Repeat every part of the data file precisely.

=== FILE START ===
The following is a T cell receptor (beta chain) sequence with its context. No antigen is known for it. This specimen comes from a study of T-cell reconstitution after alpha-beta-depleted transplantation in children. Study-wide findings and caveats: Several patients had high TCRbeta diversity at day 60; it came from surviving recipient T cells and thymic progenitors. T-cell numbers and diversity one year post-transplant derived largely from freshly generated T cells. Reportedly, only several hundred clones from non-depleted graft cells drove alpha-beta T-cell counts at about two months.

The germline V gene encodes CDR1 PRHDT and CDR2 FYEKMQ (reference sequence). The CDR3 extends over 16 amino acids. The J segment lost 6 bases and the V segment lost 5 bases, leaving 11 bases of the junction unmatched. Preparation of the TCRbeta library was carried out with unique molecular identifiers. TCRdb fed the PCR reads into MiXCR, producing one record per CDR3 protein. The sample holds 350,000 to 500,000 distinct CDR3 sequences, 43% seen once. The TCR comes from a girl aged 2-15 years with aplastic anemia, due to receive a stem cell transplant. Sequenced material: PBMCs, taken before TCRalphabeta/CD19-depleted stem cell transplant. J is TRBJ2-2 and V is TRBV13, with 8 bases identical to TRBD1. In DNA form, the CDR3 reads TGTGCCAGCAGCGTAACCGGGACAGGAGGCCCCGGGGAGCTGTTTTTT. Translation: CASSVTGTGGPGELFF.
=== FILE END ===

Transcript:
The following is a T cell receptor (beta chain) sequence with its context. No antigen is known for it. This specimen comes from a study of T-cell reconstitution after alpha-beta-depleted transplantation in children. Study-wide findings and caveats: Several patients had high TCRbeta diversity at day 60; it came from surviving recipient T cells and thymic progenitors. T-cell numbers and diversity one year post-transplant derived largely from freshly generated T cells. Reportedly, only several hundred clones from non-depleted graft cells drove alpha-beta T-cell counts at about two months.

The germline V gene encodes CDR1 PRHDT and CDR2 FYEKMQ (reference sequence). The CDR3 extends over 16 amino acids. The J segment lost 6 bases and the V segment lost 5 bases, leaving 11 bases of the junction unmatched. Preparation of the TCRbeta library was carried out with unique molecular identifiers. TCRdb fed the PCR reads into MiXCR, producing one record per CDR3 protein. The sample holds 350,000 to 500,000 distinct CDR3 sequences, 43% seen once. The TCR comes from a girl aged 2-15 years with aplastic anemia, due to receive a stem cell transplant. Sequenced material: PBMCs, taken before TCRalphabeta/CD19-depleted stem cell transplant. J is TRBJ2-2 and V is TRBV13, with 8 bases identical to TRBD1. In DNA form, the CDR3 reads TGTGCCAGCAGCGTAACCGGGACAGGAGGCCCCGGGGAGCTGTTTTTT. Translation: CASSVTGTGGPGELFF.